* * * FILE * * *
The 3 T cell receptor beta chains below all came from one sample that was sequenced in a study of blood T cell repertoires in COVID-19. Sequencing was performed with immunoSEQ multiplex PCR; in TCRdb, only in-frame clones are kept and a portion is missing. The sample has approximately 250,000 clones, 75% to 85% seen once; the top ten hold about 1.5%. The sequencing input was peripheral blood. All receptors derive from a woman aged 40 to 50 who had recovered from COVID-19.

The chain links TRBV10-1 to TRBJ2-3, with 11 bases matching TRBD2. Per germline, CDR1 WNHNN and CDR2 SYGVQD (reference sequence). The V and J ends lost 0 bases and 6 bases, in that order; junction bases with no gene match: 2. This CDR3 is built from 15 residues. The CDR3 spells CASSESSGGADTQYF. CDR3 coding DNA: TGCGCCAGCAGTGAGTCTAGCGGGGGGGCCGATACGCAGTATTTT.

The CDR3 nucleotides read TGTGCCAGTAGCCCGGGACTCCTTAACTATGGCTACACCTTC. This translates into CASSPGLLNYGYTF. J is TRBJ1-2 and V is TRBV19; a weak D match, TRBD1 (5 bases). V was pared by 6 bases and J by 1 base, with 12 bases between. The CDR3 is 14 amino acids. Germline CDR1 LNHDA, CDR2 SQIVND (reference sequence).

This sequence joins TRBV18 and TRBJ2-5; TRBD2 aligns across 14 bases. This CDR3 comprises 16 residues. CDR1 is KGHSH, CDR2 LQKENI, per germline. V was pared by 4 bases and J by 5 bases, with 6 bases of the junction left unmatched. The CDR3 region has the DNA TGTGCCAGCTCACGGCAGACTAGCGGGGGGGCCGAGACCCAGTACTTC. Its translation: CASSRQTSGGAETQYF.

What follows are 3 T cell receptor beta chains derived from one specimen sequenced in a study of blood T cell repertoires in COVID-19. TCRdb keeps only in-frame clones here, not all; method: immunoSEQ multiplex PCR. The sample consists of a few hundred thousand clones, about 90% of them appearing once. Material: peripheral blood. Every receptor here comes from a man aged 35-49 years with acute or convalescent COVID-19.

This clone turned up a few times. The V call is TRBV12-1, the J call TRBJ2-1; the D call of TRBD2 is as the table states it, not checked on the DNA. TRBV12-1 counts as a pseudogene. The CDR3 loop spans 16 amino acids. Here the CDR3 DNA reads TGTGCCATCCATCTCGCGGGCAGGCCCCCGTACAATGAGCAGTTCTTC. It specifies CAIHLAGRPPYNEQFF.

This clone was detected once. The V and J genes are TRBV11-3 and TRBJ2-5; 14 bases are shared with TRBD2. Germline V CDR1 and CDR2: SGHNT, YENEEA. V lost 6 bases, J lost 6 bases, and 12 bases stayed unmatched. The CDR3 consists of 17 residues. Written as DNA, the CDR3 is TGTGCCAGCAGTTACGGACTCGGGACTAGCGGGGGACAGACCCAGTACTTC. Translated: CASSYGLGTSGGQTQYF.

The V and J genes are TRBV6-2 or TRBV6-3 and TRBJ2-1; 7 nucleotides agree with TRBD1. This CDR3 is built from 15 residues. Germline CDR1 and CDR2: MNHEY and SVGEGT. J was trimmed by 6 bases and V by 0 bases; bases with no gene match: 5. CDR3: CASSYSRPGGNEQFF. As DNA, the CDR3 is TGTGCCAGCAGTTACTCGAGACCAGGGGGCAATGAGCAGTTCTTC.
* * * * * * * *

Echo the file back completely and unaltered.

The 3 T cell receptor beta chains below all came from one sample that was sequenced in a study of blood T cell repertoires in COVID-19. Sequencing was performed with immunoSEQ multiplex PCR; in TCRdb, only in-frame clones are kept and a portion is missing. The sample has approximately 250,000 clones, 75% to 85% seen once; the top ten hold about 1.5%. The sequencing input was peripheral blood. All receptors derive from a woman aged 40 to 50 who had recovered from COVID-19.

The chain links TRBV10-1 to TRBJ2-3, with 11 bases matching TRBD2. Per germline, CDR1 WNHNN and CDR2 SYGVQD (reference sequence). The V and J ends lost 0 bases and 6 bases, in that order; junction bases with no gene match: 2. This CDR3 is built from 15 residues. The CDR3 spells CASSESSGGADTQYF. CDR3 coding DNA: TGCGCCAGCAGTGAGTCTAGCGGGGGGGCCGATACGCAGTATTTT.

The CDR3 nucleotides read TGTGCCAGTAGCCCGGGACTCCTTAACTATGGCTACACCTTC. This translates into CASSPGLLNYGYTF. J is TRBJ1-2 and V is TRBV19; a weak D match, TRBD1 (5 bases). V was pared by 6 bases and J by 1 base, with 12 bases between. The CDR3 is 14 amino acids. Germline CDR1 LNHDA, CDR2 SQIVND (reference sequence).

This sequence joins TRBV18 and TRBJ2-5; TRBD2 aligns across 14 bases. This CDR3 comprises 16 residues. CDR1 is KGHSH, CDR2 LQKENI, per germline. V was pared by 4 bases and J by 5 bases, with 6 bases of the junction left unmatched. The CDR3 region has the DNA TGTGCCAGCTCACGGCAGACTAGCGGGGGGGCCGAGACCCAGTACTTC. Its translation: CASSRQTSGGAETQYF.

What follows are 3 T cell receptor beta chains derived from one specimen sequenced in a study of blood T cell repertoires in COVID-19. TCRdb keeps only in-frame clones here, not all; method: immunoSEQ multiplex PCR. The sample consists of a few hundred thousand clones, about 90% of them appearing once. Material: peripheral blood. Every receptor here comes from a man aged 35-49 years with acute or convalescent COVID-19.

This clone turned up a few times. The V call is TRBV12-1, the J call TRBJ2-1; the D call of TRBD2 is as the table states it, not checked on the DNA. TRBV12-1 counts as a pseudogene. The CDR3 loop spans 16 amino acids. Here the CDR3 DNA reads TGTGCCATCCATCTCGCGGGCAGGCCCCCGTACAATGAGCAGTTCTTC. It specifies CAIHLAGRPPYNEQFF.

This clone was detected once. The V and J genes are TRBV11-3 and TRBJ2-5; 14 bases are shared with TRBD2. Germline V CDR1 and CDR2: SGHNT, YENEEA. V lost 6 bases, J lost 6 bases, and 12 bases stayed unmatched. The CDR3 consists of 17 residues. Written as DNA, the CDR3 is TGTGCCAGCAGTTACGGACTCGGGACTAGCGGGGGACAGACCCAGTACTTC. Translated: CASSYGLGTSGGQTQYF.

The V and J genes are TRBV6-2 or TRBV6-3 and TRBJ2-1; 7 nucleotides agree with TRBD1. This CDR3 is built from 15 residues. Germline CDR1 and CDR2: MNHEY and SVGEGT. J was trimmed by 6 bases and V by 0 bases; bases with no gene match: 5. CDR3: CASSYSRPGGNEQFF. As DNA, the CDR3 is TGTGCCAGCAGTTACTCGAGACCAGGGGGCAATGAGCAGTTCTTC.